The world of dietary supplements is getting more and more complicated.
People aren't just taking vitamins and minerals anymore. Now, things like
glucosamine, saw palmetto, black cohosh and ginkgo biloba are crowding onto
shelves beside old standbys like vitamin C, calcium and iron. How do you
sort through it all?
Dietary supplements include a broad range of vitamins, minerals, herbs and other
substances meant to improve upon your diet. They can come as pills,
The U.S. Food and Drug Administration, which regulates dietary supplements,
treats them more like foods than like drugs. Dr. Paul M. Coates, director
of NIH's Office of Dietary Supplements (ODS), says, "Dietary supplements are
generally regarded as safe based on a long history of human use, unless proven
otherwise. By contrast, drugs are not assumed to be safe until extensive
testing has been done to prove their safety."
Supplements can play an important role in your health. Some doctors advise
patients to take a multivitamin-mineral supplement to make sure they're getting
enough of all the nutrients they need. While this may provide some
insurance, Carol Haggans, a consultant with ODS, cautions, "People shouldn't
feel they can make up for an unhealthy diet by taking a multivitamin-mineral
supplement." A combination of all the vitamins and minerals together in
foods provide the greatest health benefit, she says. "In general, if you
eat a healthy diet, you shouldn't need to supplement it with extra nutrients."
However, some people might need more of certain nutrients. Doctors often
advise women of child-bearing age to take folic acid, for example. Many
people don't get enough calcium. According to some surveys, 44% of boys
and 58% of girls age 6-11 don't get enough-and the numbers get even higher as
people age. It's probably best to eat 2-3 servings per day of
calcium-rich foods like dairy products. But if you have trouble eating
dairy products because they upset your stomach and you don't get enough calcium
in other foods, a supplement might help.
Since some supplements may help you, it's easy to go a step farther and think
that taking more would be even better. This can cost a lot and may not
provide the benefit you expect. It can also be risky.
"Almost all of the nutrients have tolerable upper intake levels-the amount it's
recommended you stay under each day," Haggans says. Amounts above these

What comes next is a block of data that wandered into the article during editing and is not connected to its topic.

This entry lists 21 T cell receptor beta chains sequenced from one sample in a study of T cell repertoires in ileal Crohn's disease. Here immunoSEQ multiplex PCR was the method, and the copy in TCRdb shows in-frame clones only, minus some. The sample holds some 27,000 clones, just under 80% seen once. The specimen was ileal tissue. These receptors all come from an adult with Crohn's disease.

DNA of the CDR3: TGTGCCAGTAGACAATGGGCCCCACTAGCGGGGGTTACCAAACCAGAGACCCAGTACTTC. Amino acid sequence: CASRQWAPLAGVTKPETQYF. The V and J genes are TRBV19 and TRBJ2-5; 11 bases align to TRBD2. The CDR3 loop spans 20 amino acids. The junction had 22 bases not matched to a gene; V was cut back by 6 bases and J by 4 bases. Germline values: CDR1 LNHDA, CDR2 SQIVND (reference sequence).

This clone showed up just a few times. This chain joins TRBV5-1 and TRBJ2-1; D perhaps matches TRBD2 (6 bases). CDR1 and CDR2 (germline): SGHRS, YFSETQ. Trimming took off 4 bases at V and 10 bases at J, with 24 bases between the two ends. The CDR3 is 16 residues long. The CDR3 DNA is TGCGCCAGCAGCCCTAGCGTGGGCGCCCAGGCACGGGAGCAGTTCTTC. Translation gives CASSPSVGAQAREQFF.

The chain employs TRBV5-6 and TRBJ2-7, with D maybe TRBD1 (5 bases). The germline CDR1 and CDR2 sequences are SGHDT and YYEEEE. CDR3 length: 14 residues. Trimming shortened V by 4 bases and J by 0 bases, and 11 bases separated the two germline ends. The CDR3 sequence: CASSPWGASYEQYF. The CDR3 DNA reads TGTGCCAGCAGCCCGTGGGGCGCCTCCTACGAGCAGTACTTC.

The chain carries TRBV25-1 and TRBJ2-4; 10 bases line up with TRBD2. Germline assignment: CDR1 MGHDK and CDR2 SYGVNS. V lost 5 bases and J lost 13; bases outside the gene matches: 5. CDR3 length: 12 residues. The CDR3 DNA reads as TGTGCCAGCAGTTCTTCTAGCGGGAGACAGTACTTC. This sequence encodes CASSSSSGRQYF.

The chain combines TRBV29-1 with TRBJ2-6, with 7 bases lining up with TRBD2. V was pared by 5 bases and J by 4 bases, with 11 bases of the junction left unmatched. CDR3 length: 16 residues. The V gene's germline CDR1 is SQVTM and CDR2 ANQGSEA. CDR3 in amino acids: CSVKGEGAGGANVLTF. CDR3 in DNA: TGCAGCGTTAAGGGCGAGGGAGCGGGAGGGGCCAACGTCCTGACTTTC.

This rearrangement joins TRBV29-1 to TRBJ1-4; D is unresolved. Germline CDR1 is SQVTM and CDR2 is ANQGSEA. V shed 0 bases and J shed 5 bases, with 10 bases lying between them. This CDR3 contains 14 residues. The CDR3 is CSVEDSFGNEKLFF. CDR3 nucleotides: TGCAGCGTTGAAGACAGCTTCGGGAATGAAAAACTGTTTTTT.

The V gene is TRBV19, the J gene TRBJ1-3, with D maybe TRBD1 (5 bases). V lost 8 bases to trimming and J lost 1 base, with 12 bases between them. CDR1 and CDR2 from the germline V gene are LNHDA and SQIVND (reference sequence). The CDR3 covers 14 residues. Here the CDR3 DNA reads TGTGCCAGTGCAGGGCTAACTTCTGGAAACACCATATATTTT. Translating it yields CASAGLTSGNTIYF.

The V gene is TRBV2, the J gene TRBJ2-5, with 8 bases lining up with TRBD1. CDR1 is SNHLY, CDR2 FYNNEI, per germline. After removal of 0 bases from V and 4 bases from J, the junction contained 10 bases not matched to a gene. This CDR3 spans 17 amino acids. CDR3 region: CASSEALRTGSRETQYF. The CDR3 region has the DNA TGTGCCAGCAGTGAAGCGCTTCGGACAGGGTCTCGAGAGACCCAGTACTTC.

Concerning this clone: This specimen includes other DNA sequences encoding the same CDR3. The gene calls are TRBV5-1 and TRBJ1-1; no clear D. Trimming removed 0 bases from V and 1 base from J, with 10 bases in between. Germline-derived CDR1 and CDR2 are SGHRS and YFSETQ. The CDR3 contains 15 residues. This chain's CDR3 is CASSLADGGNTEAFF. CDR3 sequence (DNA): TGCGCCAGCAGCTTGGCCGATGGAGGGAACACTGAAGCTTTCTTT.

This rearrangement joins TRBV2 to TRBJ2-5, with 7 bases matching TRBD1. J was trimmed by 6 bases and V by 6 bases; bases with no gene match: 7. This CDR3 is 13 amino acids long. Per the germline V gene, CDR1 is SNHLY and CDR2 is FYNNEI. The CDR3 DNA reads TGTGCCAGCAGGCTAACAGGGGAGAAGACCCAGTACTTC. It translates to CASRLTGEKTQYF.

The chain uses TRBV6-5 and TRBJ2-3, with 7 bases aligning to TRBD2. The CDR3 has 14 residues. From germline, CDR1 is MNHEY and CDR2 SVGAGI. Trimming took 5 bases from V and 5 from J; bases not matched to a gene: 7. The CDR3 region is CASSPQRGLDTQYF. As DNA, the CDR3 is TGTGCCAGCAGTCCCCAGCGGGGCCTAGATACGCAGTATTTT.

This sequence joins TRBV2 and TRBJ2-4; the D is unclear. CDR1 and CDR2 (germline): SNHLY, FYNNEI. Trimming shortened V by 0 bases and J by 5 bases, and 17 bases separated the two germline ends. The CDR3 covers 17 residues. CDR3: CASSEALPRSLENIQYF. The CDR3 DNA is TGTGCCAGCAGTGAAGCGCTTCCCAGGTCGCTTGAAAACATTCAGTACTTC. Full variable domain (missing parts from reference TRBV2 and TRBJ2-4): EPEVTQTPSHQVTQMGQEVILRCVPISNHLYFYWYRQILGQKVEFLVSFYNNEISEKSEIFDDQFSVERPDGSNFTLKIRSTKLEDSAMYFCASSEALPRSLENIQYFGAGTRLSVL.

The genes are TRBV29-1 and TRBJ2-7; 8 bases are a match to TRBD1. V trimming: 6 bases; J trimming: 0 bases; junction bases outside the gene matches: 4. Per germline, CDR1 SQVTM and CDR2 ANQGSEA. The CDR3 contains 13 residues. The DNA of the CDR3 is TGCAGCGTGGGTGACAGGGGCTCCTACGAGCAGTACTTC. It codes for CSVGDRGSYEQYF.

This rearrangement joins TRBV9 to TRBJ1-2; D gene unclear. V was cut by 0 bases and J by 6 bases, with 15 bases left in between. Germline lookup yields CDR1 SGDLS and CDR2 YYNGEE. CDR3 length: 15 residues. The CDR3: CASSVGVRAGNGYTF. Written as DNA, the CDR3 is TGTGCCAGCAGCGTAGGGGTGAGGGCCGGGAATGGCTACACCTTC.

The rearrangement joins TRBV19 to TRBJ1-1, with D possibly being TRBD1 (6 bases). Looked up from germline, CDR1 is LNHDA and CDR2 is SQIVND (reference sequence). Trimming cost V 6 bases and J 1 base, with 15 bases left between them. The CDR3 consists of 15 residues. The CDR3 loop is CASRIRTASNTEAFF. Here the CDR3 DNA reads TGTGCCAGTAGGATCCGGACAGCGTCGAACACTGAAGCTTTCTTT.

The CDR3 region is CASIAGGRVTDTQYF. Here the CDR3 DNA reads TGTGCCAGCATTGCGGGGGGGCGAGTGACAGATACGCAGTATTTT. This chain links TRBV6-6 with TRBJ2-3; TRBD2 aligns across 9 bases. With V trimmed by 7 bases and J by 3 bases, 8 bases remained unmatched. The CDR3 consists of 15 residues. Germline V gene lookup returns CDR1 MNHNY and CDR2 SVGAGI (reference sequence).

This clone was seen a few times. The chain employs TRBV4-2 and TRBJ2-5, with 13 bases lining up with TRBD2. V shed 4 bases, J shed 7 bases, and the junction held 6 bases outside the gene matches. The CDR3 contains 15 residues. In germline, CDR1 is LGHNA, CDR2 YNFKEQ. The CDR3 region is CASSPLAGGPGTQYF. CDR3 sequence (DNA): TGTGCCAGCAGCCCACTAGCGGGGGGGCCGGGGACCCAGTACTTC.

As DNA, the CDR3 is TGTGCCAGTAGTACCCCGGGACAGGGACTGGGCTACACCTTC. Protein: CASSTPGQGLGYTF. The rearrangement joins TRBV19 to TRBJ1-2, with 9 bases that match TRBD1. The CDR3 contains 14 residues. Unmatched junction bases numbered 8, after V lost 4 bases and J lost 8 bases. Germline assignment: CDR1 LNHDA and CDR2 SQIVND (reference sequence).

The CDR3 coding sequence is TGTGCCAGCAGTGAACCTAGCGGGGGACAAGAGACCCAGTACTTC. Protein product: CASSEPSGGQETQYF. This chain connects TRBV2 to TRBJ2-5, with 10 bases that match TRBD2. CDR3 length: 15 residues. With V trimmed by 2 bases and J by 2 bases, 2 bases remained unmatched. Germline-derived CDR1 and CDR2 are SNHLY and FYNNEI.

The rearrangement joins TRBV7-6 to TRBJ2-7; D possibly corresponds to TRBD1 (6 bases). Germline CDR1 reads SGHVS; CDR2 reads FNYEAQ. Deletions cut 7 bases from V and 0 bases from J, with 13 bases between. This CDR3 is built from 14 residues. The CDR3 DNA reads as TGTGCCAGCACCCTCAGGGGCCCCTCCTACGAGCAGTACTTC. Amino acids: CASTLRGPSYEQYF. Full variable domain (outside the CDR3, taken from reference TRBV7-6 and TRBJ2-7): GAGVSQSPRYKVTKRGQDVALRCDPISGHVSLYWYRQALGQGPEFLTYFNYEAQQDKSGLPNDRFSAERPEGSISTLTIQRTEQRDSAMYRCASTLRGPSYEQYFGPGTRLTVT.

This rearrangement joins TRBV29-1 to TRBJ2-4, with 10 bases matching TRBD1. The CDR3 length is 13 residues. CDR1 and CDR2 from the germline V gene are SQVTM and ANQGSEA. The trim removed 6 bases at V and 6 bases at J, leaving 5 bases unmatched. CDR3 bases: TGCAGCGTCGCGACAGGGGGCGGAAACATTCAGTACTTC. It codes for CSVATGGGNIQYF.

levels can be toxic. Too much vitamin A, for instance, can cause birth
defects, liver problems, weak bones and nervous system disorders. Too
much calcium can cause kidney problems and block your ability to use other
minerals in your diet.
NIH has several studies under way to look at whether high doses of certain
supplements can prevent disease. For example, NIH's National Cancer
Institute is funding the Selenium and Vitamin E Cancer Prevention Trial
(SELECT) to see if selenium and vitamin E can help prevent prostate
cancer. But this isn't an area you should experiment in by yourself.
Dr. Coates explains that, for the most part, supplement "megadoses" haven't been
tested. "Absence of evidence of harm isn't the same as evidence of
absence of harm," he says. "In many cases we just don't know."
It's not difficult to get high doses of certain nutrients, either.
Breakfast cereals have long been fortified with vitamins and minerals.
Now, many other fortified products are crowding onto grocery shelves as
consumers buy into the idea that more is better. Look at the foods and
supplements you're eating together to make sure that your total intake of any
one nutrient isn't too high. If you're concerned, talk to a health care
provider such as a doctor, pharmacist or registered dietitian or check the
nutrient recommendation information at the ODS web site.
Dietary supplements beyond traditional vitamins and minerals have also become
popular. In one study, about 19%, or 1 out of every 5 people surveyed,
used natural products such as echinacea, ginseng, glucosamine and ginkgo
biloba. But since they're regulated more like foods than drugs, in a lot
of cases we don't know how or even if these supplements work as their
"Be prepared to ask questions," Dr. Coates advises. "These products are
available on drug store shelves, supermarket shelves and vitamin store shelves
in packaging that makes them look like drugs, but they aren't regulated like
drugs. Consumers have to realize that the drug rules don't apply."
Haggans adds, "People assume if it's on the shelf it must be safe and we must
know a lot about it, but that's not necessarily the case."
The National Center for Complementary and Alternative Medicine (NCCAM) takes the
lead at NIH in funding studies of supplements beyond traditional vitamins and
minerals. They now have dozens of studies under way to test their safety
In the meantime, if you're considering taking a supplement, consult with your
health care provider. Some supplements can interfere with other
medications, so have a list ready of all the medications and supplements you're
taking or considering.
If you decide that a particular dietary supplement is right for you, make sure
you're buying a reliable brand. There are independent laboratories that
test supplement products for quality and purity. "There are companies
whose products are made to very high standards," Dr. Coates says, "but that's
not always the case."